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TV: OK, so I caved and downloaded 'Dalek'. My need to be part of the consensus fandom experience is too strong. And, well, it was ok. Chris Ecclestone's performance was excellent, the story was tight (if a bit too obviously concerned with addressing all the common jokes about the Daleks: the pepperpot, the plunger, the stairs, etc), and the direction was lightyears more effective than in most of the previous episodes. My problems with the episode basically come down to the fact that I find Daleks inherently ludicrous, no matter how many people they kill; the fact that the setup was pure by-the-numbers; and the fact that the shape of the plot was strongly reminiscent of a particular episode of Angel. I mean, it wasn't quite an alley at the end, and you could argue that the Dalek possibly has a slightly less annoying voice, and it wasn't written by Tim Minear, but other than that ... you know where I'm going with this, right? Still: it was basically a decent piece of television. That sounds like damning with faint praise, but the point is that it shows potential; if they'd come out of the gate with episodes like this, I might have thought the hype had a point.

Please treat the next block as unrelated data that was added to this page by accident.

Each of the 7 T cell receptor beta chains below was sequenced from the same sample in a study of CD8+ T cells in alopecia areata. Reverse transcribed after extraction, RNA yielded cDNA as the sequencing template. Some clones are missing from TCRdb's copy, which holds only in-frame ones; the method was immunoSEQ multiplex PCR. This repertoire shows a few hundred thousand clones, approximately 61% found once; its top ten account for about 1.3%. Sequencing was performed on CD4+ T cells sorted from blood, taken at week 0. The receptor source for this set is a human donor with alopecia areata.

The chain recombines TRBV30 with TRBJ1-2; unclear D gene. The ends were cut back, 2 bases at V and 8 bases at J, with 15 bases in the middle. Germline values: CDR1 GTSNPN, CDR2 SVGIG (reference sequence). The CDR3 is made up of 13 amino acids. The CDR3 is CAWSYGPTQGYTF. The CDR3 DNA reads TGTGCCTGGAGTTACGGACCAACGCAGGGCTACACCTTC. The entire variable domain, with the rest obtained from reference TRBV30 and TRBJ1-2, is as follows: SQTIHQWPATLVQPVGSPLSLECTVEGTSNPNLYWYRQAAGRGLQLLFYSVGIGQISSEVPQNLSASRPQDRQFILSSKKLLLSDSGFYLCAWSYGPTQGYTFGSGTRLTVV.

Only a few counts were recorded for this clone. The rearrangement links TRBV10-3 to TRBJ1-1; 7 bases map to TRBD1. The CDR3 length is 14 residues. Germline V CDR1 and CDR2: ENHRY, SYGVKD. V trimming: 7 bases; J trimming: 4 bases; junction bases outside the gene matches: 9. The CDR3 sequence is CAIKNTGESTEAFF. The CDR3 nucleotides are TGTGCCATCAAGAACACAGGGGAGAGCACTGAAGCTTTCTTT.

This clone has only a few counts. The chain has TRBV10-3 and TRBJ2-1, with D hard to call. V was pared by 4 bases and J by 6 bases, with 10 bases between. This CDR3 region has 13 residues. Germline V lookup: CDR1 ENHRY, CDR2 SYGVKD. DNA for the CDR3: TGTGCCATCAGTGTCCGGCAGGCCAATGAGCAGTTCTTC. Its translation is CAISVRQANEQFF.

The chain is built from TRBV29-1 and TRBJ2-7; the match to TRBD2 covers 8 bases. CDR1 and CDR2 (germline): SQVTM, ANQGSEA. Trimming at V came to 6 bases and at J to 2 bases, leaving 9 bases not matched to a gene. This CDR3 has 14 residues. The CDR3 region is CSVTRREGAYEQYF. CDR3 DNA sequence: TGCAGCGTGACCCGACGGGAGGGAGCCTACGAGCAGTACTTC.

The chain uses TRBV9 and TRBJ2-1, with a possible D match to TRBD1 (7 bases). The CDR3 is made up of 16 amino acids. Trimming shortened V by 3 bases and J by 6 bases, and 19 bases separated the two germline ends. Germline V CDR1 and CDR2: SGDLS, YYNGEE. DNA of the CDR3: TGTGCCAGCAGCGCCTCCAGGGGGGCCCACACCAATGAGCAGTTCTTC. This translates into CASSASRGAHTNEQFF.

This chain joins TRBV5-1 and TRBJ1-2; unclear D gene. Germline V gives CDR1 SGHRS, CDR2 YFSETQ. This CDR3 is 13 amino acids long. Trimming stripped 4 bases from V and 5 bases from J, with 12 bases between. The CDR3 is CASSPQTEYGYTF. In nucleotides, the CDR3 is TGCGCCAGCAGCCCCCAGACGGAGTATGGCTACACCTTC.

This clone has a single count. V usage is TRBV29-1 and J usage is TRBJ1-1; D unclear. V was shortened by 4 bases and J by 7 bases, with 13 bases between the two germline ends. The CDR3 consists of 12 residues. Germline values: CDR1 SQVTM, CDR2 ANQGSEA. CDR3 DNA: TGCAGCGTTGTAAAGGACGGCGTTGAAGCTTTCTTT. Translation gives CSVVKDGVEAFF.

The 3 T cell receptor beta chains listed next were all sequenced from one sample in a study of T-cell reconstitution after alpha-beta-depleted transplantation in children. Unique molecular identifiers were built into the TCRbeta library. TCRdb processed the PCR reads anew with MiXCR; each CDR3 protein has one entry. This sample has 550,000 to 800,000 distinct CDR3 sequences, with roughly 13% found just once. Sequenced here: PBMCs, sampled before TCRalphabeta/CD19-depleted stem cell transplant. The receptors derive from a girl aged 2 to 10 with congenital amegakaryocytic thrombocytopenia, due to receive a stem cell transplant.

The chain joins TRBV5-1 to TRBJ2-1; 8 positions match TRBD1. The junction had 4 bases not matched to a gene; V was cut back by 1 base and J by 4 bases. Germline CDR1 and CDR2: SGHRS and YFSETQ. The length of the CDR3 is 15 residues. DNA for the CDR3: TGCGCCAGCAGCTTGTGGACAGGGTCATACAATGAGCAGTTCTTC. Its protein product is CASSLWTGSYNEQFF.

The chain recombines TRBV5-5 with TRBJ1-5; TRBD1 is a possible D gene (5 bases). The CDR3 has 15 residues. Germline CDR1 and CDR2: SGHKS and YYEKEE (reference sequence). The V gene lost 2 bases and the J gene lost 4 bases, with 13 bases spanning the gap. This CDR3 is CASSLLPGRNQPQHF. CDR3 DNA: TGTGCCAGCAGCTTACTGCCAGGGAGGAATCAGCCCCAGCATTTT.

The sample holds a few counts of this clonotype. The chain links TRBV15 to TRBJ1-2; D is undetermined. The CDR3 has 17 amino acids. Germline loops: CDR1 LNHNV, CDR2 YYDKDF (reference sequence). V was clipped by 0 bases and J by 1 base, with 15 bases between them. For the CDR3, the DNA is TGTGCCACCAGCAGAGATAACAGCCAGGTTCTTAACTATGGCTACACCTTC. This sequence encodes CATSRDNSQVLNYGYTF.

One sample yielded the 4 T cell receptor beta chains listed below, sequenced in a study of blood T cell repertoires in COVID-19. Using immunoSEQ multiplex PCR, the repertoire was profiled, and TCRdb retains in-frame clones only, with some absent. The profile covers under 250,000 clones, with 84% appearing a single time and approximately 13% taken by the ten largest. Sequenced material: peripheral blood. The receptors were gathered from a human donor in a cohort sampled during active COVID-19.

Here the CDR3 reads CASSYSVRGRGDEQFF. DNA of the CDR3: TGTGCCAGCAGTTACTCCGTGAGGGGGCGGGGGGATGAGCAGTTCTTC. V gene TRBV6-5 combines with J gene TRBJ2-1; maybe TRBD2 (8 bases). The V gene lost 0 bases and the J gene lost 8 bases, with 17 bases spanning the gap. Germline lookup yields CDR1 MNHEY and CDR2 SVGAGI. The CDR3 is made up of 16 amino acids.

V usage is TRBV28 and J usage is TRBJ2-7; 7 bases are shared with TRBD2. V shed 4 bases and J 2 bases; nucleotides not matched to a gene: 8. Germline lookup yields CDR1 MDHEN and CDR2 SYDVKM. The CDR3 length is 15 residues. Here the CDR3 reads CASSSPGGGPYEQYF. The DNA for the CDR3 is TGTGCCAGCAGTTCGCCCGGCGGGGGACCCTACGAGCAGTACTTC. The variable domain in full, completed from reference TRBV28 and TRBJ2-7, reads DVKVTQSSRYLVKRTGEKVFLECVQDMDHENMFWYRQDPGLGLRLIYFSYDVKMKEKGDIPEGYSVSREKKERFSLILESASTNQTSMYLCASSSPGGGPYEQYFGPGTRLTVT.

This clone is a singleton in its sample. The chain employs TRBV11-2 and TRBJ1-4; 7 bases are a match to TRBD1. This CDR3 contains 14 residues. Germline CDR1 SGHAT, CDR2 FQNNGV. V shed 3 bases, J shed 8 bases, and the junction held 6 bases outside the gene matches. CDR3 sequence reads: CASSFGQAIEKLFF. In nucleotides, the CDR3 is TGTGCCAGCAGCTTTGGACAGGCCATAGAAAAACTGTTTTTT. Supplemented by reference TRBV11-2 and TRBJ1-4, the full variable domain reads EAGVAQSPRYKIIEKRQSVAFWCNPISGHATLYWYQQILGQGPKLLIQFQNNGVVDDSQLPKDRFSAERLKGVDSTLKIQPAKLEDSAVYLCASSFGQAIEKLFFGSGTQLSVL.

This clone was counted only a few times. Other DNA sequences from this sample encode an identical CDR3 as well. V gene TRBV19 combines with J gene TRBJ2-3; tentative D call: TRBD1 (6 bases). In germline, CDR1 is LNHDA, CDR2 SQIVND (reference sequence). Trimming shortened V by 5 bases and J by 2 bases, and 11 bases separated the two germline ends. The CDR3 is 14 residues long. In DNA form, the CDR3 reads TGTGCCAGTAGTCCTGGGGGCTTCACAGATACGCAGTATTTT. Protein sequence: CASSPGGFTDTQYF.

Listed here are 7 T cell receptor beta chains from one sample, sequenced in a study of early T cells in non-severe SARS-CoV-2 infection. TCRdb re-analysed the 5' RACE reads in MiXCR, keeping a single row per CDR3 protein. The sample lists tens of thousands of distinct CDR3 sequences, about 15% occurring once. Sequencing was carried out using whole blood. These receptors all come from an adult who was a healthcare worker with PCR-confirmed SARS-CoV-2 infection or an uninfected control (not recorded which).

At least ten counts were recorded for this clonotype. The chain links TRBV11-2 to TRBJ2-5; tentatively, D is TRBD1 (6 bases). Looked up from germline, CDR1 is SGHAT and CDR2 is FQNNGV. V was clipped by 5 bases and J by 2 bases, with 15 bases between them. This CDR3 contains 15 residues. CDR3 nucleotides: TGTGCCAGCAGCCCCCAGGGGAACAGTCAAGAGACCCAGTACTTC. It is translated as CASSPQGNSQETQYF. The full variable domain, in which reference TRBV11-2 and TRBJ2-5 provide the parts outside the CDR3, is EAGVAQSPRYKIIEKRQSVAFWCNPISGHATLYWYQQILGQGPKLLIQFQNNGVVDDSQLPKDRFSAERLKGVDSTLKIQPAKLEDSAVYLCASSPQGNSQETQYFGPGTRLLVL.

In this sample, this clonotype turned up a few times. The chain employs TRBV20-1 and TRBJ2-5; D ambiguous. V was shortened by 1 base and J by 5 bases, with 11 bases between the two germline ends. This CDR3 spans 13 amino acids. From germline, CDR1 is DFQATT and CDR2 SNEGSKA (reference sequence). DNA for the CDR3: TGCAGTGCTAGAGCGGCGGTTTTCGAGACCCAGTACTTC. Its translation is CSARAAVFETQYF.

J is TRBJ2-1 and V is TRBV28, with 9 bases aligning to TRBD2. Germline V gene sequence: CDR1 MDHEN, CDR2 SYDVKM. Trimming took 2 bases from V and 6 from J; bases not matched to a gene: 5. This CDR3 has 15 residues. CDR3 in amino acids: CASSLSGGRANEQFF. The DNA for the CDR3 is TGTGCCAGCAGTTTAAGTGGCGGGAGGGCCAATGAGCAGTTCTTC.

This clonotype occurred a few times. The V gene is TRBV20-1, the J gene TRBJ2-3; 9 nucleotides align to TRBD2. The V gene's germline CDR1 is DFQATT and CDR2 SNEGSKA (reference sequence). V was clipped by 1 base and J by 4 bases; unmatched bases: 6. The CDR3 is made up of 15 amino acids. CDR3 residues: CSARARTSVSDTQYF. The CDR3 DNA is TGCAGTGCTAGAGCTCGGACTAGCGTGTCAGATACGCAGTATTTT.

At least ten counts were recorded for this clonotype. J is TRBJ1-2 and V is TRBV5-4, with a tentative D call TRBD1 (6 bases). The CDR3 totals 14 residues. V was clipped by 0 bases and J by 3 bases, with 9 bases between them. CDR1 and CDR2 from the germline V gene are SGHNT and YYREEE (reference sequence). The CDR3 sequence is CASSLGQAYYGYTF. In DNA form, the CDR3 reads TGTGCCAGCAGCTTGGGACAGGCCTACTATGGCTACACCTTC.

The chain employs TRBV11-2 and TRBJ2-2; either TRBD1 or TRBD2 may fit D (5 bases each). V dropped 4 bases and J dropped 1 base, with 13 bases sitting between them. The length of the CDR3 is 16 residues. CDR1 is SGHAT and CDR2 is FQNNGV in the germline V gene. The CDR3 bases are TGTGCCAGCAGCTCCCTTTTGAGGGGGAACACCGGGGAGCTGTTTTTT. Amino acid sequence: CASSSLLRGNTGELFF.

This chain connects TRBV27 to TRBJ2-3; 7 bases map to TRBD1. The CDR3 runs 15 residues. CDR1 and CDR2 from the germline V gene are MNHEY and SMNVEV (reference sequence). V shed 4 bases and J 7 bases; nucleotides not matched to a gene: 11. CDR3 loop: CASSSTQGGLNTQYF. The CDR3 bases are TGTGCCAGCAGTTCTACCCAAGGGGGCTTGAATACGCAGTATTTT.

Film: The Hitch-Hiker's Guide to the Galaxy was not, contrary to certain reports, crap. I quite enjoyed it, to be honest. If you're as over-familiar with the radio series as I am then it definitely takes a while to get used to the new cast, but by and large most of the performances are good, and the film's heart is in the right place. Martin Freeman, Alan Rickman and Bill Nighy in particular are excellent, and the only real weak link is Mos Def who never quite seems right (though I wasn't entirely convinced by Fry as the Guide, either). Narratively it's quite different to previous incarnations--as it would have to be, to work. I didn't mind the insertion of a more conventional emotional arc, though it does some damage to Trillian's characterisation in particular. In general, I do think they edited most of the dialogue a bit more than was necessary. Where I give the film big points is in the visuals. The Vogons are outstanding (and Vogsphere in particular has a very Gilliam-esque feel to it), the improbability drive is perfectly rendered (the knitting!), and the trip to Magrathea's factory floor is jaw-droppingly wonderful. Oh, and Neil Hannon is absolutely the perfect singer for the Dolphin Song.